The bowls were made of Phenolic PLASTIC FGS, this on super hot running smog choked V8 engines so guess what happened to those plastic float bowls ? . yep, they died, in droves .

    The second thing was : you needed a flow bench to adjust the vacuum operated fuel metering rod making it impossible for any regular shop to adjust/service/overhaul/rebuild it .

    In 1986 I found every last one of those plastic float bowls I could in America and order them for the old Dodge & Plymouth Cop Cars of L.A.P.D. .

    So, this truck was originally owned by CalTrans, our state highway department and when the original Thermoquad carby died they bought and installed a HOLLY # 4165 dual bowl, progressive 4 barrel carby that’s specifically designed and C.A.R.B. approved for this application and ever since we bought it the truck has whistled though the smog tests, this time when I got it running, fuel was spraying out the bowl fuel transfer tubes so Tom had me remove the carby and he took it somewhere I didn’t know to have it rebuilt, they handed it back looking all clean and spiffy, I installed it and that’s when the troubles began .

    The shop that rebuilt it, didn’t do smog tests so why the hell he chose them I have NO IDEA ~ as usual, everything goes to shyte and then I get the call to fix it .

    At this point I’ve replaced the E.G.R. valve and spent an entire day hand digging 40 years of carbon buildup out of the E.G.R. passages in the intake manifold, replaced the distributor that had a ruptured vacuum advance unit, cap, rotor, wires, spark plugs, electric choke heater, vacuum delay switch, amplifier and about 15′ of vacuum hoses, the charcoal canister is present and has hoses connected, I make a point of using spring typ hose clamps on _every_single_ danged hose connection (it’s actually an A.Q.M.D. rule no one else cares about), the brake booster because it too had a ruptured diaphragm and was whistling like a teak kettle and the engine idle improved when I pinched off the booster’s vacuum hose, then of course the brakes failed, that’s another misery I’ll cover later if you’d like .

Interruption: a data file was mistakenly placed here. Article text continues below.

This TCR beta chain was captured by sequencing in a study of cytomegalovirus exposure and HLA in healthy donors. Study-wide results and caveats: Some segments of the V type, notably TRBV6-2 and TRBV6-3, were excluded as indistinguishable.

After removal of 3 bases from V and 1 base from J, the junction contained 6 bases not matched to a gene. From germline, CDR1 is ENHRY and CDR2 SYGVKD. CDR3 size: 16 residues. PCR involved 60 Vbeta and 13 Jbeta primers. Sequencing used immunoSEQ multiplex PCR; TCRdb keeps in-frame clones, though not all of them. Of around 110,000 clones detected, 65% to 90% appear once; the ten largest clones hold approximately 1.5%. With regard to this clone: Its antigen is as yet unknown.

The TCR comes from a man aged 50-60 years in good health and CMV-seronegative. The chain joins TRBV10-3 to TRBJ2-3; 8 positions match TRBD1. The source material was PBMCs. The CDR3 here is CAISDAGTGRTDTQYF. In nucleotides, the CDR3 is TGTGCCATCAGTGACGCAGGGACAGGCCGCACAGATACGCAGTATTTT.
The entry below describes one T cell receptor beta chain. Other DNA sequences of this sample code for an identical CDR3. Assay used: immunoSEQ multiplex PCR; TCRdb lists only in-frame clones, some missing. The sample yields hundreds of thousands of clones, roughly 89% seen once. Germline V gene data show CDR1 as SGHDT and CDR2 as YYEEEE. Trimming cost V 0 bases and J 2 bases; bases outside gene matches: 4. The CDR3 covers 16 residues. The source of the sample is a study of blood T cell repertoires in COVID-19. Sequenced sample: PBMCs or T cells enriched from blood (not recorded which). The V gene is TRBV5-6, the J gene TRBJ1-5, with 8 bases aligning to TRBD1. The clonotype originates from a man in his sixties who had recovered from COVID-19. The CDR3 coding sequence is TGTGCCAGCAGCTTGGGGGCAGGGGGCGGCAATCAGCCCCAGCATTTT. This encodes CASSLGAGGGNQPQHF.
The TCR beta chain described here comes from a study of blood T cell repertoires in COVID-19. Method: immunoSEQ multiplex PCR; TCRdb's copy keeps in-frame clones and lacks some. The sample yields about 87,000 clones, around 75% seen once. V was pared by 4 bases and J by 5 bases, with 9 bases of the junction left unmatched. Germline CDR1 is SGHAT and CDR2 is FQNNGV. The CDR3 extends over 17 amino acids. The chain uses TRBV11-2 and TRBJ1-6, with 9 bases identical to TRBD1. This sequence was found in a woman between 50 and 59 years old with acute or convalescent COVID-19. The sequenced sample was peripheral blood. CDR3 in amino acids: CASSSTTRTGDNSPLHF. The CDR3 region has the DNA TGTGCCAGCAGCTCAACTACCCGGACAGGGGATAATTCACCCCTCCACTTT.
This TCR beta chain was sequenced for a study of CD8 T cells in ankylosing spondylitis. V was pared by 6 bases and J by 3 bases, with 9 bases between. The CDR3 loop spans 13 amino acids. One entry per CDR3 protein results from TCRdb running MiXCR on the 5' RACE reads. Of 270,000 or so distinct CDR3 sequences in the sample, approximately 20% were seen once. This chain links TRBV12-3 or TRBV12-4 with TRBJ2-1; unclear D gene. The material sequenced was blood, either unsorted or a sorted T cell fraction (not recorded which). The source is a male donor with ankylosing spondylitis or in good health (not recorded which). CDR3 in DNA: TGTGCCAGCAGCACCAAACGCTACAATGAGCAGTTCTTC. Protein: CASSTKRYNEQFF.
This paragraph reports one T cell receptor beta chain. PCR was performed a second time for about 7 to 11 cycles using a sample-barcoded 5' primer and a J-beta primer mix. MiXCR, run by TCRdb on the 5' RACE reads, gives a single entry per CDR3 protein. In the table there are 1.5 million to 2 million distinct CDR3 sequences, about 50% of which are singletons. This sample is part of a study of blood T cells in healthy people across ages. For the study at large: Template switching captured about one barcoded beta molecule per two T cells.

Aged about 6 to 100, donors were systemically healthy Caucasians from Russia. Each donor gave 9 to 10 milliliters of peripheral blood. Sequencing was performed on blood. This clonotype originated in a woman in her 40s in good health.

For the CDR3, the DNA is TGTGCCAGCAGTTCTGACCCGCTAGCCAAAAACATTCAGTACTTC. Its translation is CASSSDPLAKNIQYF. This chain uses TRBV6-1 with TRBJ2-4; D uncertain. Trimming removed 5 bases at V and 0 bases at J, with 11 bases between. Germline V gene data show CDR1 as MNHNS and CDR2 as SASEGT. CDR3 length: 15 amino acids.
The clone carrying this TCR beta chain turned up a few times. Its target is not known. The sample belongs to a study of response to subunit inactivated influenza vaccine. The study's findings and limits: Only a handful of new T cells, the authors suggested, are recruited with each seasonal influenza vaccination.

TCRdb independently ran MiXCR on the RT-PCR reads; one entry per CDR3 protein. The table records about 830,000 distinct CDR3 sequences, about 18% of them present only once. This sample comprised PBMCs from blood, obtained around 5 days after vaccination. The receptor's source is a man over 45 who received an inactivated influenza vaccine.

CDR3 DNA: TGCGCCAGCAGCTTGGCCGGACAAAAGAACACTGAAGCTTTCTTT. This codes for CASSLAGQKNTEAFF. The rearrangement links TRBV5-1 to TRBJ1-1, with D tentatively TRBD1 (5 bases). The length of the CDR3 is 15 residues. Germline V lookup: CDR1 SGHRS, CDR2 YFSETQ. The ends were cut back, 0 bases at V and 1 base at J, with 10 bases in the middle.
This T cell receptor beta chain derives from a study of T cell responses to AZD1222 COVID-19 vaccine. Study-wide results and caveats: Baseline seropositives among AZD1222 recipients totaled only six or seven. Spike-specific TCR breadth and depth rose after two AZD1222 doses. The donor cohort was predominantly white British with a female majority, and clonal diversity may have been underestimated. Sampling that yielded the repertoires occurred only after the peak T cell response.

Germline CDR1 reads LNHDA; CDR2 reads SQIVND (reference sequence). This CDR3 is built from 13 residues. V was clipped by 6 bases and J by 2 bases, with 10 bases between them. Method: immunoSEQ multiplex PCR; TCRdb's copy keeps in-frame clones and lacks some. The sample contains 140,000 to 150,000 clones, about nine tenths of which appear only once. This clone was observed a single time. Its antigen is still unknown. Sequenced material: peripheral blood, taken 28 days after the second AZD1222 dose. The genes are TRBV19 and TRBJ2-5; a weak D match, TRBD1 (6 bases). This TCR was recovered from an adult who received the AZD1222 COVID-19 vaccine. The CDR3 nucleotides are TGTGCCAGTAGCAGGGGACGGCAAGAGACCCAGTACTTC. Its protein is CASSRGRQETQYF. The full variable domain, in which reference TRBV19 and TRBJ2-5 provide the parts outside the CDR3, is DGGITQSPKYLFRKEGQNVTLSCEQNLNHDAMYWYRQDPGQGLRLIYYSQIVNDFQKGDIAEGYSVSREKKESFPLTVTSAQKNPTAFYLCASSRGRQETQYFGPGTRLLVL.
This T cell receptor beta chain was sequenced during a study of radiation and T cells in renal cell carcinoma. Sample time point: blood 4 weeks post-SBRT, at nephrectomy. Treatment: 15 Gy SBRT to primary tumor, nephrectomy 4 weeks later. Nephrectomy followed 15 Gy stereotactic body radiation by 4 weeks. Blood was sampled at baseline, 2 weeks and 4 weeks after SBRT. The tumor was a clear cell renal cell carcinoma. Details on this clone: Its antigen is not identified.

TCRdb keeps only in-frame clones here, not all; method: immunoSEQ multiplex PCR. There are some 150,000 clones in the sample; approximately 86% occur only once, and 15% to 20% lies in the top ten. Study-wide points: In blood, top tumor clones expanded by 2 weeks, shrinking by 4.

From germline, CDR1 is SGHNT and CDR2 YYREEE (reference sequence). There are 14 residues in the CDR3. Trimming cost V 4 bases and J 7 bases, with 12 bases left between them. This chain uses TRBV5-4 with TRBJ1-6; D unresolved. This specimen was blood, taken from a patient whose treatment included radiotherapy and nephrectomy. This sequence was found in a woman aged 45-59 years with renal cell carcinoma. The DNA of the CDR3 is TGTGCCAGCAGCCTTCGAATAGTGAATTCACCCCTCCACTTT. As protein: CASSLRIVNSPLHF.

Somewhere during all this the carby decided to begin running rich, like 10X richer than it should ever, I stopped working on 4 barrel carbys in 1984 and never was really happy to touch them, now I’ve taken the truck to quite a few “old car specialist’ garages and they always give me the Okey-Doke ~ my brother is so pissed off he’s spitting nails and although the truck runs really well now, it’s _WAY_ too rich both at idle and cruise .

    The guy who blew me off to – day said “I scoped it and every thing is *perfect* _but_ the carby and that’s not the original Thermoquad and isn’t leagal so I won’t touch it .

    I’d told him it was a replacement HOLLY before taking it to him) .

    Jeezo-Peezo ! I’ve been scraping petrified rocker box gaskets and hand dressing their bent lips after hand cleaning off FORTY YEARS of accumulated burned on oil & grease, re painted them, I’m fixing things on this old beater but it _still_ refuses to run cleanly ! .

    GAH .

    Thanx for reading, this is the short version oddly enough ~

    -Nate

  • avatar
    ryanwm80

    How would an emissions inspector know if that part is working or not? I don’t think they would know. They’ll do a visual inspection to see that everything is in place, and they’ll check the ignition timing, and they’ll do a quick test, and as long as the emissions are within limits then it should be OK.

  • avatar
    HotPotato

    California used to have a 30-year rolling exemption but apparently it was finally frozen at “pre-1976.” But IIRC there are some exemptions available e.g. if parts can’t be found or repair would be ruinously expensive.

    I think they should just go back to the rolling exemption; it’s more sensible than a fixed cutoff in terms of parts availability.

  • avatar
    R Henry

    If all smog control devices are present, AND emissions are within spec, you will pass. The pass threshold for 1979 medium duty trucks is VERY low. The inspector is VERY unlikely to notice that failed component.

    Does your truck backfire ALOT on decel, as my old Nova did with that failed valve?

  • avatar
    -Nate

    You are correct however, I can’t find anyone who’ll touch the Holly 4165 carby, it’s leaking a little bit out of the rear bowl, my brother did some OnLine research and Holly says this leak is common and normally caused by incorrect, too high float level .

    California’s AQMD is very vigilant about hassling smog test stations looking for reasons to yank their licenses, once I find someone who’ll take the carb apart, repair it , re install and adjust so it passes the tail pipe test, I can take it to a test onlty station and it’ll fly through .

    My brother who’s no mechanic, decided to make a problem out of this instead of letting e handle it so it’s all moot for the moment .

    -Nate